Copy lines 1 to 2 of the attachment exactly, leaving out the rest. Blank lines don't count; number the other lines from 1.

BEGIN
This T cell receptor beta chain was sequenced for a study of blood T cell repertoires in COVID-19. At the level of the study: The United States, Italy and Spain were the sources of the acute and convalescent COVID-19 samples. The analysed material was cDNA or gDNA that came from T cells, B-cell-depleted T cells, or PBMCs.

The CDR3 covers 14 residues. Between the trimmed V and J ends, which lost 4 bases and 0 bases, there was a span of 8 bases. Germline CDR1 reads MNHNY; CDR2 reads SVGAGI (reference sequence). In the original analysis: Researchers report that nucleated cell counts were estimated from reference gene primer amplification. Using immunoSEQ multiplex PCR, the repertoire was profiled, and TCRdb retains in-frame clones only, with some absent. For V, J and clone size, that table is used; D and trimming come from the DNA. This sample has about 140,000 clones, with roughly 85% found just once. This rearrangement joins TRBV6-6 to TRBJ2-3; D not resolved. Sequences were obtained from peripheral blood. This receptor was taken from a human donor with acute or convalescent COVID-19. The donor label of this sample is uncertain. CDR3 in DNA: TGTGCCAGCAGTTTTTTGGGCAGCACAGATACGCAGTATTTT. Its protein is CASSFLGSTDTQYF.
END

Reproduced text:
This T cell receptor beta chain was sequenced for a study of blood T cell repertoires in COVID-19. At the level of the study: The United States, Italy and Spain were the sources of the acute and convalescent COVID-19 samples. The analysed material was cDNA or gDNA that came from T cells, B-cell-depleted T cells, or PBMCs.

The CDR3 covers 14 residues. Between the trimmed V and J ends, which lost 4 bases and 0 bases, there was a span of 8 bases. Germline CDR1 reads MNHNY; CDR2 reads SVGAGI (reference sequence). In the original analysis: Researchers report that nucleated cell counts were estimated from reference gene primer amplification. Using immunoSEQ multiplex PCR, the repertoire was profiled, and TCRdb retains in-frame clones only, with some absent. For V, J and clone size, that table is used; D and trimming come from the DNA. This sample has about 140,000 clones, with roughly 85% found just once. This rearrangement joins TRBV6-6 to TRBJ2-3; D not resolved. Sequences were obtained from peripheral blood. This receptor was taken from a human donor with acute or convalescent COVID-19. The donor label of this sample is uncertain. CDR3 in DNA: TGTGCCAGCAGTTTTTTGGGCAGCACAGATACGCAGTATTTT. Its protein is CASSFLGSTDTQYF.